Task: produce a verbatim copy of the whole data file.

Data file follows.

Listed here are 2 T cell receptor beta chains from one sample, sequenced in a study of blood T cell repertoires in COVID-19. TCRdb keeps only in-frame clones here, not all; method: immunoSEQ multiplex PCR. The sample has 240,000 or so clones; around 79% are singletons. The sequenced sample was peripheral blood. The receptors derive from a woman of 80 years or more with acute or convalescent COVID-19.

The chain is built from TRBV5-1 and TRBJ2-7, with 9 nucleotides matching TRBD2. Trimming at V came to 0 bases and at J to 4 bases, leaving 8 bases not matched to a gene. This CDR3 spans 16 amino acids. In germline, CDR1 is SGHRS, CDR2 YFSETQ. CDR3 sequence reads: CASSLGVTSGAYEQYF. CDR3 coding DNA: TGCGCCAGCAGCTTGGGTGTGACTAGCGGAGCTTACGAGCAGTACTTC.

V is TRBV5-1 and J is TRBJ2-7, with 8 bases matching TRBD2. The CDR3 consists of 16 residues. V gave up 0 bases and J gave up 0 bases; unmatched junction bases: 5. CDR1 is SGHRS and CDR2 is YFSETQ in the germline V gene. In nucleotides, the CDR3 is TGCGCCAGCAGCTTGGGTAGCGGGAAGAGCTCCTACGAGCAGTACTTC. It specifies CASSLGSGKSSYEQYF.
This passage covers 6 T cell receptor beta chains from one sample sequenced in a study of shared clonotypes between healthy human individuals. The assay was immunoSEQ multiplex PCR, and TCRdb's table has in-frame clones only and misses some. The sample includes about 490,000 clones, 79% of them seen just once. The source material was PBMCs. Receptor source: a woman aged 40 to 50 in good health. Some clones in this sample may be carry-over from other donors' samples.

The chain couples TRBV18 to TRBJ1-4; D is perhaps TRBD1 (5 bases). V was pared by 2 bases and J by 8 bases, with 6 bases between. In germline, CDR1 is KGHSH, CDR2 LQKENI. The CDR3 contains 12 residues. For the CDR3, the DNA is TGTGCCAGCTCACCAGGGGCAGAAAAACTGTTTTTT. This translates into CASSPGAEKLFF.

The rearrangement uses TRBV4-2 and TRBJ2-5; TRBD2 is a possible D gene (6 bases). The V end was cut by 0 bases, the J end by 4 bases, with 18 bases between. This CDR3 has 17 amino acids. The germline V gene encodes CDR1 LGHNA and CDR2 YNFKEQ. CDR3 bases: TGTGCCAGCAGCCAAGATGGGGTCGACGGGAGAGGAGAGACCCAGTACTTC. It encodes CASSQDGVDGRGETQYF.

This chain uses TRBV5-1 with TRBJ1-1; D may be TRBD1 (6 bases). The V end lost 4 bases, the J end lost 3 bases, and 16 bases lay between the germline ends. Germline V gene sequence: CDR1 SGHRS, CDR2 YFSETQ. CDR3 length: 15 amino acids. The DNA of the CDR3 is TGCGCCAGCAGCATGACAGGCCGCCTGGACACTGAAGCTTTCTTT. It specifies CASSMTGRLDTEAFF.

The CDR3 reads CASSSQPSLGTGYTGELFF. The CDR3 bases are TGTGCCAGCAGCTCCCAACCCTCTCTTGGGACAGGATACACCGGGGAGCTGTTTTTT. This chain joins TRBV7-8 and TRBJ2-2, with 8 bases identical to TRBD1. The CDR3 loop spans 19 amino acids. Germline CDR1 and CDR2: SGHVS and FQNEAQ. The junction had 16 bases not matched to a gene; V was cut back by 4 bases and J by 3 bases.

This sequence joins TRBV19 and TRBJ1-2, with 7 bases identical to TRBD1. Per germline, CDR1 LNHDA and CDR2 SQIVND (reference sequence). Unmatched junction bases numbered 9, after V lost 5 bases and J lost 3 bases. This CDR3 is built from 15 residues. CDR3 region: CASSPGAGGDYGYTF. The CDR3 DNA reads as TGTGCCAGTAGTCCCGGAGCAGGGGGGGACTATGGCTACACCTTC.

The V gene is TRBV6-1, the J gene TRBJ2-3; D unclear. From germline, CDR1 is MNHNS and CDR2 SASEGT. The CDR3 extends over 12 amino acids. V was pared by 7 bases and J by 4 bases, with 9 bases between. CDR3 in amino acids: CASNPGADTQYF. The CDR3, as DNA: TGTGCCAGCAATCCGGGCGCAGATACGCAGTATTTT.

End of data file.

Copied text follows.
Listed here are 2 T cell receptor beta chains from one sample, sequenced in a study of blood T cell repertoires in COVID-19. TCRdb keeps only in-frame clones here, not all; method: immunoSEQ multiplex PCR. The sample has 240,000 or so clones; around 79% are singletons. The sequenced sample was peripheral blood. The receptors derive from a woman of 80 years or more with acute or convalescent COVID-19.

The chain is built from TRBV5-1 and TRBJ2-7, with 9 nucleotides matching TRBD2. Trimming at V came to 0 bases and at J to 4 bases, leaving 8 bases not matched to a gene. This CDR3 spans 16 amino acids. In germline, CDR1 is SGHRS, CDR2 YFSETQ. CDR3 sequence reads: CASSLGVTSGAYEQYF. CDR3 coding DNA: TGCGCCAGCAGCTTGGGTGTGACTAGCGGAGCTTACGAGCAGTACTTC.

V is TRBV5-1 and J is TRBJ2-7, with 8 bases matching TRBD2. The CDR3 consists of 16 residues. V gave up 0 bases and J gave up 0 bases; unmatched junction bases: 5. CDR1 is SGHRS and CDR2 is YFSETQ in the germline V gene. In nucleotides, the CDR3 is TGCGCCAGCAGCTTGGGTAGCGGGAAGAGCTCCTACGAGCAGTACTTC. It specifies CASSLGSGKSSYEQYF.
This passage covers 6 T cell receptor beta chains from one sample sequenced in a study of shared clonotypes between healthy human individuals. The assay was immunoSEQ multiplex PCR, and TCRdb's table has in-frame clones only and misses some. The sample includes about 490,000 clones, 79% of them seen just once. The source material was PBMCs. Receptor source: a woman aged 40 to 50 in good health. Some clones in this sample may be carry-over from other donors' samples.

The chain couples TRBV18 to TRBJ1-4; D is perhaps TRBD1 (5 bases). V was pared by 2 bases and J by 8 bases, with 6 bases between. In germline, CDR1 is KGHSH, CDR2 LQKENI. The CDR3 contains 12 residues. For the CDR3, the DNA is TGTGCCAGCTCACCAGGGGCAGAAAAACTGTTTTTT. This translates into CASSPGAEKLFF.

The rearrangement uses TRBV4-2 and TRBJ2-5; TRBD2 is a possible D gene (6 bases). The V end was cut by 0 bases, the J end by 4 bases, with 18 bases between. This CDR3 has 17 amino acids. The germline V gene encodes CDR1 LGHNA and CDR2 YNFKEQ. CDR3 bases: TGTGCCAGCAGCCAAGATGGGGTCGACGGGAGAGGAGAGACCCAGTACTTC. It encodes CASSQDGVDGRGETQYF.

This chain uses TRBV5-1 with TRBJ1-1; D may be TRBD1 (6 bases). The V end lost 4 bases, the J end lost 3 bases, and 16 bases lay between the germline ends. Germline V gene sequence: CDR1 SGHRS, CDR2 YFSETQ. CDR3 length: 15 amino acids. The DNA of the CDR3 is TGCGCCAGCAGCATGACAGGCCGCCTGGACACTGAAGCTTTCTTT. It specifies CASSMTGRLDTEAFF.

The CDR3 reads CASSSQPSLGTGYTGELFF. The CDR3 bases are TGTGCCAGCAGCTCCCAACCCTCTCTTGGGACAGGATACACCGGGGAGCTGTTTTTT. This chain joins TRBV7-8 and TRBJ2-2, with 8 bases identical to TRBD1. The CDR3 loop spans 19 amino acids. Germline CDR1 and CDR2: SGHVS and FQNEAQ. The junction had 16 bases not matched to a gene; V was cut back by 4 bases and J by 3 bases.

This sequence joins TRBV19 and TRBJ1-2, with 7 bases identical to TRBD1. Per germline, CDR1 LNHDA and CDR2 SQIVND (reference sequence). Unmatched junction bases numbered 9, after V lost 5 bases and J lost 3 bases. This CDR3 is built from 15 residues. CDR3 region: CASSPGAGGDYGYTF. The CDR3 DNA reads as TGTGCCAGTAGTCCCGGAGCAGGGGGGGACTATGGCTACACCTTC.

The V gene is TRBV6-1, the J gene TRBJ2-3; D unclear. From germline, CDR1 is MNHNS and CDR2 SASEGT. The CDR3 extends over 12 amino acids. V was pared by 7 bases and J by 4 bases, with 9 bases between. CDR3 in amino acids: CASNPGADTQYF. The CDR3, as DNA: TGTGCCAGCAATCCGGGCGCAGATACGCAGTATTTT.